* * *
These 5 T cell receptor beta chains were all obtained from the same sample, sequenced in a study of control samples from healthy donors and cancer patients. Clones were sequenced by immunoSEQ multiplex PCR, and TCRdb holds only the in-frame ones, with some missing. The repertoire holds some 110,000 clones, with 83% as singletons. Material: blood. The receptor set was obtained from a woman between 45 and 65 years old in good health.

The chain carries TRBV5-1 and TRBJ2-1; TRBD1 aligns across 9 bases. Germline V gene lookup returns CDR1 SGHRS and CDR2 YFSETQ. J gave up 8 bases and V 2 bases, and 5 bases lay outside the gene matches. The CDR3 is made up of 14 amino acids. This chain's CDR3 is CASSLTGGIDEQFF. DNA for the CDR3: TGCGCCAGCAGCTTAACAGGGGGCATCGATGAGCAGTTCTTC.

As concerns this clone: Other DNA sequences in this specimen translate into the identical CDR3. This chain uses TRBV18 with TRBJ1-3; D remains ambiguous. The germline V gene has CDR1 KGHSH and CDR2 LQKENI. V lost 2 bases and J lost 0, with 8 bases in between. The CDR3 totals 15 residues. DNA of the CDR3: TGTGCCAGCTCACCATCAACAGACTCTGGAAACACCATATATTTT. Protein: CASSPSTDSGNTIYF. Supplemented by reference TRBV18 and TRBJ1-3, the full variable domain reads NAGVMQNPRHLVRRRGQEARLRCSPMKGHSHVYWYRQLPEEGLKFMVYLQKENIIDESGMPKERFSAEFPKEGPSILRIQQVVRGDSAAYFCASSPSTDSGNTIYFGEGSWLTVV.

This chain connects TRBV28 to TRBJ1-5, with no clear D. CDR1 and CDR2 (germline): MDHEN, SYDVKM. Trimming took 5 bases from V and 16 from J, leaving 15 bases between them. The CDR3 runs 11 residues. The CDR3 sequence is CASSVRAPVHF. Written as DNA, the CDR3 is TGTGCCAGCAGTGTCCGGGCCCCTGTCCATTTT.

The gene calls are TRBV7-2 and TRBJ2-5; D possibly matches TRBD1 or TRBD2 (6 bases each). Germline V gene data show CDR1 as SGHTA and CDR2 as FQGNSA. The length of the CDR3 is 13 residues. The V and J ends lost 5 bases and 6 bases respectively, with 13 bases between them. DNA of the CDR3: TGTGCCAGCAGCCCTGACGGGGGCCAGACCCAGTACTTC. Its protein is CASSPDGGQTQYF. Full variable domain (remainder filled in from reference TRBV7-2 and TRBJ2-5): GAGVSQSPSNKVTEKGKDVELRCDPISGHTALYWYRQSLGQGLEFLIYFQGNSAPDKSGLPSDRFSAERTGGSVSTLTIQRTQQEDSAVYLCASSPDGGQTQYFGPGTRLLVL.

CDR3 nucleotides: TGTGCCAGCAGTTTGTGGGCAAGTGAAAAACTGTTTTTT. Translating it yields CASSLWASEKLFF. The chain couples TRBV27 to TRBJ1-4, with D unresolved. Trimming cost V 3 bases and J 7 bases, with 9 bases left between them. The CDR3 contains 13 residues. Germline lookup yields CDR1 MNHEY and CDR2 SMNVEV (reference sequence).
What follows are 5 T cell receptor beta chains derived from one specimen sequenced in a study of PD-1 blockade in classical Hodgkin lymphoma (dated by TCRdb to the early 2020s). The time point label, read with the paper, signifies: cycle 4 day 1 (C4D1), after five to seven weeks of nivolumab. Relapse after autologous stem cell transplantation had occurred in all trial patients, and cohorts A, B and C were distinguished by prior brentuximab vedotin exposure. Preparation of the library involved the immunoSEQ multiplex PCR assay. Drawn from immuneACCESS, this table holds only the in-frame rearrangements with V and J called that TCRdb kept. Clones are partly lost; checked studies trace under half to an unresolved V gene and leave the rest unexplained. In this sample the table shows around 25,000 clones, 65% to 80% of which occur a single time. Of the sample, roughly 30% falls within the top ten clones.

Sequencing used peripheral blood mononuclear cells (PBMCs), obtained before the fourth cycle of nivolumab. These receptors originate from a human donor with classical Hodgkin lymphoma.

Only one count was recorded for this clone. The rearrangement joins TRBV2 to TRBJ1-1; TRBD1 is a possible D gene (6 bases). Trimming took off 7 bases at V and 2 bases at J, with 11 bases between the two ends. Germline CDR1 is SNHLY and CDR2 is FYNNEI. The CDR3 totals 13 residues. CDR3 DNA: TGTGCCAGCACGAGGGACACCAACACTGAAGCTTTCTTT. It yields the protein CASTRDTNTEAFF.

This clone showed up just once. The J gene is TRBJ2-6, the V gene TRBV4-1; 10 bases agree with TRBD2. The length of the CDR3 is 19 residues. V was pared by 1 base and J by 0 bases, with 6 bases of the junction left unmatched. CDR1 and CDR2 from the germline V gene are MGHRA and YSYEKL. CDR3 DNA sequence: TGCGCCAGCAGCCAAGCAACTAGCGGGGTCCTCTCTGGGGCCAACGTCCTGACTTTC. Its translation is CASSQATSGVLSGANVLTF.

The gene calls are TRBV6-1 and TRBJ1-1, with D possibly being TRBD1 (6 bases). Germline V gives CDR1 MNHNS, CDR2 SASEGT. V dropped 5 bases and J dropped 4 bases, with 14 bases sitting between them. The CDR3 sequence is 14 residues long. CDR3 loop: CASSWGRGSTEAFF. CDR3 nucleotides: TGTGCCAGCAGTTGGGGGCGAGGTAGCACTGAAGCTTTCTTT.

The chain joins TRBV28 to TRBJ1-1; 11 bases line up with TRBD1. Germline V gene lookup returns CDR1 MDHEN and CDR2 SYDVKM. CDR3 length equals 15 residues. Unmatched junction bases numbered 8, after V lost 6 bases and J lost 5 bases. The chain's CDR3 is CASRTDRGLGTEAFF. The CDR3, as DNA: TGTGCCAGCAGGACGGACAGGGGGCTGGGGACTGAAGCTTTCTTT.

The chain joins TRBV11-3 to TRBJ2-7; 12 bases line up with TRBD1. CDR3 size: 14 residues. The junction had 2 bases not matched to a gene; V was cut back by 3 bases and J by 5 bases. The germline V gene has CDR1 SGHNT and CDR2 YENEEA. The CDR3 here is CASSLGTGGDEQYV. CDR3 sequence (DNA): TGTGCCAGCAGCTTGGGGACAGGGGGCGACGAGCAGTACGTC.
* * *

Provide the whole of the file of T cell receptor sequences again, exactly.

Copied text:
These 5 T cell receptor beta chains were all obtained from the same sample, sequenced in a study of control samples from healthy donors and cancer patients. Clones were sequenced by immunoSEQ multiplex PCR, and TCRdb holds only the in-frame ones, with some missing. The repertoire holds some 110,000 clones, with 83% as singletons. Material: blood. The receptor set was obtained from a woman between 45 and 65 years old in good health.

The chain carries TRBV5-1 and TRBJ2-1; TRBD1 aligns across 9 bases. Germline V gene lookup returns CDR1 SGHRS and CDR2 YFSETQ. J gave up 8 bases and V 2 bases, and 5 bases lay outside the gene matches. The CDR3 is made up of 14 amino acids. This chain's CDR3 is CASSLTGGIDEQFF. DNA for the CDR3: TGCGCCAGCAGCTTAACAGGGGGCATCGATGAGCAGTTCTTC.

As concerns this clone: Other DNA sequences in this specimen translate into the identical CDR3. This chain uses TRBV18 with TRBJ1-3; D remains ambiguous. The germline V gene has CDR1 KGHSH and CDR2 LQKENI. V lost 2 bases and J lost 0, with 8 bases in between. The CDR3 totals 15 residues. DNA of the CDR3: TGTGCCAGCTCACCATCAACAGACTCTGGAAACACCATATATTTT. Protein: CASSPSTDSGNTIYF. Supplemented by reference TRBV18 and TRBJ1-3, the full variable domain reads NAGVMQNPRHLVRRRGQEARLRCSPMKGHSHVYWYRQLPEEGLKFMVYLQKENIIDESGMPKERFSAEFPKEGPSILRIQQVVRGDSAAYFCASSPSTDSGNTIYFGEGSWLTVV.

This chain connects TRBV28 to TRBJ1-5, with no clear D. CDR1 and CDR2 (germline): MDHEN, SYDVKM. Trimming took 5 bases from V and 16 from J, leaving 15 bases between them. The CDR3 runs 11 residues. The CDR3 sequence is CASSVRAPVHF. Written as DNA, the CDR3 is TGTGCCAGCAGTGTCCGGGCCCCTGTCCATTTT.

The gene calls are TRBV7-2 and TRBJ2-5; D possibly matches TRBD1 or TRBD2 (6 bases each). Germline V gene data show CDR1 as SGHTA and CDR2 as FQGNSA. The length of the CDR3 is 13 residues. The V and J ends lost 5 bases and 6 bases respectively, with 13 bases between them. DNA of the CDR3: TGTGCCAGCAGCCCTGACGGGGGCCAGACCCAGTACTTC. Its protein is CASSPDGGQTQYF. Full variable domain (remainder filled in from reference TRBV7-2 and TRBJ2-5): GAGVSQSPSNKVTEKGKDVELRCDPISGHTALYWYRQSLGQGLEFLIYFQGNSAPDKSGLPSDRFSAERTGGSVSTLTIQRTQQEDSAVYLCASSPDGGQTQYFGPGTRLLVL.

CDR3 nucleotides: TGTGCCAGCAGTTTGTGGGCAAGTGAAAAACTGTTTTTT. Translating it yields CASSLWASEKLFF. The chain couples TRBV27 to TRBJ1-4, with D unresolved. Trimming cost V 3 bases and J 7 bases, with 9 bases left between them. The CDR3 contains 13 residues. Germline lookup yields CDR1 MNHEY and CDR2 SMNVEV (reference sequence).
What follows are 5 T cell receptor beta chains derived from one specimen sequenced in a study of PD-1 blockade in classical Hodgkin lymphoma (dated by TCRdb to the early 2020s). The time point label, read with the paper, signifies: cycle 4 day 1 (C4D1), after five to seven weeks of nivolumab. Relapse after autologous stem cell transplantation had occurred in all trial patients, and cohorts A, B and C were distinguished by prior brentuximab vedotin exposure. Preparation of the library involved the immunoSEQ multiplex PCR assay. Drawn from immuneACCESS, this table holds only the in-frame rearrangements with V and J called that TCRdb kept. Clones are partly lost; checked studies trace under half to an unresolved V gene and leave the rest unexplained. In this sample the table shows around 25,000 clones, 65% to 80% of which occur a single time. Of the sample, roughly 30% falls within the top ten clones.

Sequencing used peripheral blood mononuclear cells (PBMCs), obtained before the fourth cycle of nivolumab. These receptors originate from a human donor with classical Hodgkin lymphoma.

Only one count was recorded for this clone. The rearrangement joins TRBV2 to TRBJ1-1; TRBD1 is a possible D gene (6 bases). Trimming took off 7 bases at V and 2 bases at J, with 11 bases between the two ends. Germline CDR1 is SNHLY and CDR2 is FYNNEI. The CDR3 totals 13 residues. CDR3 DNA: TGTGCCAGCACGAGGGACACCAACACTGAAGCTTTCTTT. It yields the protein CASTRDTNTEAFF.

This clone showed up just once. The J gene is TRBJ2-6, the V gene TRBV4-1; 10 bases agree with TRBD2. The length of the CDR3 is 19 residues. V was pared by 1 base and J by 0 bases, with 6 bases of the junction left unmatched. CDR1 and CDR2 from the germline V gene are MGHRA and YSYEKL. CDR3 DNA sequence: TGCGCCAGCAGCCAAGCAACTAGCGGGGTCCTCTCTGGGGCCAACGTCCTGACTTTC. Its translation is CASSQATSGVLSGANVLTF.

The gene calls are TRBV6-1 and TRBJ1-1, with D possibly being TRBD1 (6 bases). Germline V gives CDR1 MNHNS, CDR2 SASEGT. V dropped 5 bases and J dropped 4 bases, with 14 bases sitting between them. The CDR3 sequence is 14 residues long. CDR3 loop: CASSWGRGSTEAFF. CDR3 nucleotides: TGTGCCAGCAGTTGGGGGCGAGGTAGCACTGAAGCTTTCTTT.

The chain joins TRBV28 to TRBJ1-1; 11 bases line up with TRBD1. Germline V gene lookup returns CDR1 MDHEN and CDR2 SYDVKM. CDR3 length equals 15 residues. Unmatched junction bases numbered 8, after V lost 6 bases and J lost 5 bases. The chain's CDR3 is CASRTDRGLGTEAFF. The CDR3, as DNA: TGTGCCAGCAGGACGGACAGGGGGCTGGGGACTGAAGCTTTCTTT.

The chain joins TRBV11-3 to TRBJ2-7; 12 bases line up with TRBD1. CDR3 size: 14 residues. The junction had 2 bases not matched to a gene; V was cut back by 3 bases and J by 5 bases. The germline V gene has CDR1 SGHNT and CDR2 YENEEA. The CDR3 here is CASSLGTGGDEQYV. CDR3 sequence (DNA): TGTGCCAGCAGCTTGGGGACAGGGGGCGACGAGCAGTACGTC.